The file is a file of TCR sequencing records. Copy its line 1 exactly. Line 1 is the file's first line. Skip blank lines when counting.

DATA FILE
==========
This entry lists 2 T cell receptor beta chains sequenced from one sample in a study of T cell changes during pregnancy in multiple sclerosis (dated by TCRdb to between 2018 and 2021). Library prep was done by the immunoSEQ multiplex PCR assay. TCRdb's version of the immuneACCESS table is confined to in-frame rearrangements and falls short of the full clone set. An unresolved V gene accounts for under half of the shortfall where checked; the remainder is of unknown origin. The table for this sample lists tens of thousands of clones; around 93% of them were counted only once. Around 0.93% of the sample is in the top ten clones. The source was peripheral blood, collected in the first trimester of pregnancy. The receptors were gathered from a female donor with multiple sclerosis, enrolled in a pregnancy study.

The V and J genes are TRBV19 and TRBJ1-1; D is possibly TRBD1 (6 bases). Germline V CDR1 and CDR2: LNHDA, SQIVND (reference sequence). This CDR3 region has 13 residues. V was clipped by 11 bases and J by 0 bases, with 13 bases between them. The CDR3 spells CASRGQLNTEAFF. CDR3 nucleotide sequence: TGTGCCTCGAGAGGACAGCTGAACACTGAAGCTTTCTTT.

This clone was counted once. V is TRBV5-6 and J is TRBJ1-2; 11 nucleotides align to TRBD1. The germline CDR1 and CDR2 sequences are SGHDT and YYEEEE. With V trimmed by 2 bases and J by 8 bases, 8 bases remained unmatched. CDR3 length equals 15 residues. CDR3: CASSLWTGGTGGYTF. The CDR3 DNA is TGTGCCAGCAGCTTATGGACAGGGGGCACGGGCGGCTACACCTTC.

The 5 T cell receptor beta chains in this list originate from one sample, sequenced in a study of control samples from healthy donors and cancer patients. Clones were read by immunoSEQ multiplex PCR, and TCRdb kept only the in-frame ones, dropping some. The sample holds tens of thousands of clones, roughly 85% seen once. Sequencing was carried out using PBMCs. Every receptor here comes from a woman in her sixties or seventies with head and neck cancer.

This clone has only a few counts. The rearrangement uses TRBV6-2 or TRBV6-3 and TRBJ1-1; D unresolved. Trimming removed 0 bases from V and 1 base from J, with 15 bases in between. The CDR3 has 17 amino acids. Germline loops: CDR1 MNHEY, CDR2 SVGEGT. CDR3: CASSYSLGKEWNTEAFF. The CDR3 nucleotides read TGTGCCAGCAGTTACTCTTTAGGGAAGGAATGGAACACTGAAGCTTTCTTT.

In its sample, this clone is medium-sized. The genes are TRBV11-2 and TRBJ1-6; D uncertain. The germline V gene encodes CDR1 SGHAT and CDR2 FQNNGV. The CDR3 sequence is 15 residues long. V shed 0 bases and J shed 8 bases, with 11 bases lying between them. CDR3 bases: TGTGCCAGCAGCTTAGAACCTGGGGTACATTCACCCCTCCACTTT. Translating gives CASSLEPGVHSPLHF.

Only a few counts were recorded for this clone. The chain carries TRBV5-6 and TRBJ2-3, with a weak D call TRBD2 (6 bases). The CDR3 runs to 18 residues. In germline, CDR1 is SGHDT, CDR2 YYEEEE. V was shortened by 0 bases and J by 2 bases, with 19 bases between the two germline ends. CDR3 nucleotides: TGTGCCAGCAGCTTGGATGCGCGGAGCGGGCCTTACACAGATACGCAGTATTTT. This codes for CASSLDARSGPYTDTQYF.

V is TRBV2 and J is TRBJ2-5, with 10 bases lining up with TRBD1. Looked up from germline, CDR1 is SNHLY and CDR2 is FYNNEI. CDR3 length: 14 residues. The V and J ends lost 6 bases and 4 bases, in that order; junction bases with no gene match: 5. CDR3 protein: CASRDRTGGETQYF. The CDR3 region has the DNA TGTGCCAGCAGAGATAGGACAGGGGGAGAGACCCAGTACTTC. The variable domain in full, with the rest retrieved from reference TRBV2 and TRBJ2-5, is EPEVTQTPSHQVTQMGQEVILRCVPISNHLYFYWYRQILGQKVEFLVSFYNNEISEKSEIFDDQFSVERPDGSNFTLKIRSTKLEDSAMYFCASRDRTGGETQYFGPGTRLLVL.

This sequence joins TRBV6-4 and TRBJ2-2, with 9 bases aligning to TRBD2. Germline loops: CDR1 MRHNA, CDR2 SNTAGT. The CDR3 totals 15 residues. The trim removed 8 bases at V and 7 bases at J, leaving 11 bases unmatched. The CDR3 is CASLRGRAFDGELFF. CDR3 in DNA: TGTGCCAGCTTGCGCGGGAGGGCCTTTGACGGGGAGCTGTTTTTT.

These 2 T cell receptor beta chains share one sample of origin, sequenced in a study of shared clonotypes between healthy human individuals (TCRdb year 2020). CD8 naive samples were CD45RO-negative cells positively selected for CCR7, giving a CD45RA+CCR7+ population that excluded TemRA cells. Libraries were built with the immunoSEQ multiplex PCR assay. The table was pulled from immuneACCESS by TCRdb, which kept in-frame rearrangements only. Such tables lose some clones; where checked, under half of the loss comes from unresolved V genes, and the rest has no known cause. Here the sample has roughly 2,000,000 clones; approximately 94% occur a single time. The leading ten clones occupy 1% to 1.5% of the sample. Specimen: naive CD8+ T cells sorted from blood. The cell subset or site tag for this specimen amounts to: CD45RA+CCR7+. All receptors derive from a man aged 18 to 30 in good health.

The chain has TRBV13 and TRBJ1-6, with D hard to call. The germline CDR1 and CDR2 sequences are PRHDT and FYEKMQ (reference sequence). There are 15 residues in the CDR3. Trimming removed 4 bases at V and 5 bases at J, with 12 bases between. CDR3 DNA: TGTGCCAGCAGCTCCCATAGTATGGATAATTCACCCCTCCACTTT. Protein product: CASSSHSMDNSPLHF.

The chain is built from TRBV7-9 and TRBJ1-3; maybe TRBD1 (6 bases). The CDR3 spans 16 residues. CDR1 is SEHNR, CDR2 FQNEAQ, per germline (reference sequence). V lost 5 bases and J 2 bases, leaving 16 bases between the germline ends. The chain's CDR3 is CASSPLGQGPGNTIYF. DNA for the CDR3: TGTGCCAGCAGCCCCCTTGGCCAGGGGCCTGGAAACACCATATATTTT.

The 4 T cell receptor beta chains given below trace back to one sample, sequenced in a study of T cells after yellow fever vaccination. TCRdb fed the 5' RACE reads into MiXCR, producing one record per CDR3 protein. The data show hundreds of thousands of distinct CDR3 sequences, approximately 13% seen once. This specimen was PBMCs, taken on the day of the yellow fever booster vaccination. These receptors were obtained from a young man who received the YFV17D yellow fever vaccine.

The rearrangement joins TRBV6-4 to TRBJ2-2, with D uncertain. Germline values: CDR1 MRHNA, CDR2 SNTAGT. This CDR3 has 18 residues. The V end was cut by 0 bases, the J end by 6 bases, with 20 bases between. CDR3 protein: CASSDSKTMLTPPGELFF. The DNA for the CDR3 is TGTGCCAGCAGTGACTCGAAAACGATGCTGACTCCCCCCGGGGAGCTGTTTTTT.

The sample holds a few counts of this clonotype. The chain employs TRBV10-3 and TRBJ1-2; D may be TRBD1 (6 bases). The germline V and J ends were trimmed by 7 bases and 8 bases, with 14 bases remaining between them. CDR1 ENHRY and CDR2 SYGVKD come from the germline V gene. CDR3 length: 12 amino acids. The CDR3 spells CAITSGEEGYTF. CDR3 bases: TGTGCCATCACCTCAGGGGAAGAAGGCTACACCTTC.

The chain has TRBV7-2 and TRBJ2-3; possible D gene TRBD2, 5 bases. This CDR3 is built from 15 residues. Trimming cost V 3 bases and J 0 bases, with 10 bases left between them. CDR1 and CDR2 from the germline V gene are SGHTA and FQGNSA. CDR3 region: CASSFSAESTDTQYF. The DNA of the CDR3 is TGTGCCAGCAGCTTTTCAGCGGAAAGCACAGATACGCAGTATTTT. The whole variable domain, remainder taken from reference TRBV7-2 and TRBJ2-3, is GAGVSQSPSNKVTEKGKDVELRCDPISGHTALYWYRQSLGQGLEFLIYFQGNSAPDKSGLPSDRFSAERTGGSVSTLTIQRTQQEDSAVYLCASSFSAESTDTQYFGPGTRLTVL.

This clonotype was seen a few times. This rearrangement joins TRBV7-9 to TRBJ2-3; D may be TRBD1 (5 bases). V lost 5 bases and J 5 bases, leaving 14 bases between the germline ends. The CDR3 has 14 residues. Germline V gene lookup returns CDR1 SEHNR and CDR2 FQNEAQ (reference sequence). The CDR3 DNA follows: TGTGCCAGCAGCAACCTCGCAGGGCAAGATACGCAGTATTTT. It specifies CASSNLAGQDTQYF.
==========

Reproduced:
This entry lists 2 T cell receptor beta chains sequenced from one sample in a study of T cell changes during pregnancy in multiple sclerosis (dated by TCRdb to between 2018 and 2021). Library prep was done by the immunoSEQ multiplex PCR assay. TCRdb's version of the immuneACCESS table is confined to in-frame rearrangements and falls short of the full clone set. An unresolved V gene accounts for under half of the shortfall where checked; the remainder is of unknown origin. The table for this sample lists tens of thousands of clones; around 93% of them were counted only once. Around 0.93% of the sample is in the top ten clones. The source was peripheral blood, collected in the first trimester of pregnancy. The receptors were gathered from a female donor with multiple sclerosis, enrolled in a pregnancy study.